“Outsiders I think see it more clearly. I was travelling in Asia for a while and I was really surprised at how casually people would discuss what they see as the once admired anglosphere fall apart. Most Asians in my experience viewed Britain with a mixture of distrust and some awe and admiration. Now the commonest response seems to be a shrug of the shoulder or just plain schadenfreude.”

    __________________________

    It does boggle my mind that anyone with even a modicum of good sense could find this “surprising.”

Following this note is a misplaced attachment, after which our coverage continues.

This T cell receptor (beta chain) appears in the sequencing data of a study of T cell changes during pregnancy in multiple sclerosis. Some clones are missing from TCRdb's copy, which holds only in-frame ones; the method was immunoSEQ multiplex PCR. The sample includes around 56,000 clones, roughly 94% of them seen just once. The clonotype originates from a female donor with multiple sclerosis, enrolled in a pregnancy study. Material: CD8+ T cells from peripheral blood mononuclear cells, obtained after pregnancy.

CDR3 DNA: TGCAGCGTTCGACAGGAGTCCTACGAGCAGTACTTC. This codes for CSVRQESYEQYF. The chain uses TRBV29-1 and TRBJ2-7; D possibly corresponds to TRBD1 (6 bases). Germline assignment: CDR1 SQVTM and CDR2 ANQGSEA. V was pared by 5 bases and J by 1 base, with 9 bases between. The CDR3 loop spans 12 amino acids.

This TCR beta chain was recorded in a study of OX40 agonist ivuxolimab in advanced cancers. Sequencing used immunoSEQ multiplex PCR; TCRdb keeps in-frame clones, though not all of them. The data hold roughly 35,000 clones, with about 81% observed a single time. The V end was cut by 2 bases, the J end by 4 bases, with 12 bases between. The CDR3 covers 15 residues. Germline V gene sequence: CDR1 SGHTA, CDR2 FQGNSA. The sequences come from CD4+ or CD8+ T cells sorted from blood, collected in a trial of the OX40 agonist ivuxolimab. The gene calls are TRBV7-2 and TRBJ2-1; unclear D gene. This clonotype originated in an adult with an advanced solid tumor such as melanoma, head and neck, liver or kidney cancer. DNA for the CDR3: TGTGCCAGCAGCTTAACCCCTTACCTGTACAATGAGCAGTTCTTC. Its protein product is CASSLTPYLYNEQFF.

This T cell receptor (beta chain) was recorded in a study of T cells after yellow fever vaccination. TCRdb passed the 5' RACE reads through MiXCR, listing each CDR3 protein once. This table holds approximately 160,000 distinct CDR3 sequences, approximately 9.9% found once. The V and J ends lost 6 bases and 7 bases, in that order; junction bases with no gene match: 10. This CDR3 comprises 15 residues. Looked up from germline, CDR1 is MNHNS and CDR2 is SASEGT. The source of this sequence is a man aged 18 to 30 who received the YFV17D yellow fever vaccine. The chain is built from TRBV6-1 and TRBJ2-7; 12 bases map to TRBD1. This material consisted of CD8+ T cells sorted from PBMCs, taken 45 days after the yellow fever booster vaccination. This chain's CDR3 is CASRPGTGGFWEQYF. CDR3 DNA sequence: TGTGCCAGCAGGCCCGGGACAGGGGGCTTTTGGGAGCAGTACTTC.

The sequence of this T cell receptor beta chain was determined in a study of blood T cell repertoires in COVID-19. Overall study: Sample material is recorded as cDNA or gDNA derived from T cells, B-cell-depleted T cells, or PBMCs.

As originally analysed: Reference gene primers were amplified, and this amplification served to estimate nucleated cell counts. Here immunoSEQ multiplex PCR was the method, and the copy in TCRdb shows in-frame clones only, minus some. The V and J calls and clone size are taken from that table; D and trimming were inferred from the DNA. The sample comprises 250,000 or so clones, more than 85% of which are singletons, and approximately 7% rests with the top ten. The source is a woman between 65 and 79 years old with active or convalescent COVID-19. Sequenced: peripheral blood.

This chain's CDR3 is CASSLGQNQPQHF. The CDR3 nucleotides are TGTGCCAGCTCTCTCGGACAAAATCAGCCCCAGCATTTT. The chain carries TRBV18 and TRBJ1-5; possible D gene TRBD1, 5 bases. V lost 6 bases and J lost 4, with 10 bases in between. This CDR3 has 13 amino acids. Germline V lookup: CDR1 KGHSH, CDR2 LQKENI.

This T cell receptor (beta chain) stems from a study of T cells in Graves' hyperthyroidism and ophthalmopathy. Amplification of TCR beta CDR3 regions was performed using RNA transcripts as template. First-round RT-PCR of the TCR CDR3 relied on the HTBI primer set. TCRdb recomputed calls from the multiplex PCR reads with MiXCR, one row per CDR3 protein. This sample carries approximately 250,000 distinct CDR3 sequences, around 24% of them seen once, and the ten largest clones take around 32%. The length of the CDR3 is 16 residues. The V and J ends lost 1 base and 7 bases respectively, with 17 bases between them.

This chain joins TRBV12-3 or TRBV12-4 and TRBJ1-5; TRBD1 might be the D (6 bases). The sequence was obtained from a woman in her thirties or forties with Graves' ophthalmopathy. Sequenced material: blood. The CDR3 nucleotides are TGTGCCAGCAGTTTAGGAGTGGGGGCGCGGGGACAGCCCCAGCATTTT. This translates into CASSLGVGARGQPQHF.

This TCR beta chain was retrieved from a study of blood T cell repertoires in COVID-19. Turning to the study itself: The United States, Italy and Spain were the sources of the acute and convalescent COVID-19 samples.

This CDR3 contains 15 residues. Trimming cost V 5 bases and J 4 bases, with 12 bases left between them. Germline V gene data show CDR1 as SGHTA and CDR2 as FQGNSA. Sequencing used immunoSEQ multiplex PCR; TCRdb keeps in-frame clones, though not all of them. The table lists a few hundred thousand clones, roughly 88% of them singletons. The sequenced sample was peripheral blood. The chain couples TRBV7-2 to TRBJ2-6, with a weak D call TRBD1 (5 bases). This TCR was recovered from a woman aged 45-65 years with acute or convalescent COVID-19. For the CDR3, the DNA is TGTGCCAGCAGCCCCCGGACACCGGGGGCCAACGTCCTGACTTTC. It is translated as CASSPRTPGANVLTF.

The West–and in particular Britain and the U.S.–have made a certain spectacle of themseives before the rest of the world or, as is said, “on the world stage.” And this is what we present ourselves:

    a drunk, barely able to stand, hugging a lonely lamp-post at four o’clock in the morning, singing off-key incoherently in a slobbering drunken slur of obnoxiou noise.

    The “neighbors” see it–they can’t help but see it–and they’re annoyed, disgusted, embarrassed to have to watch it and some of them must be thinking about how easy it would be walk over and fleece this drunken moron and leave him lying on the ground in his idiotic stupor.

    Now, some of those observers are our “friends” (partners), some used to be our “friends” and others aren’t our friends at all and have intention of being that anytime soon.

    Reply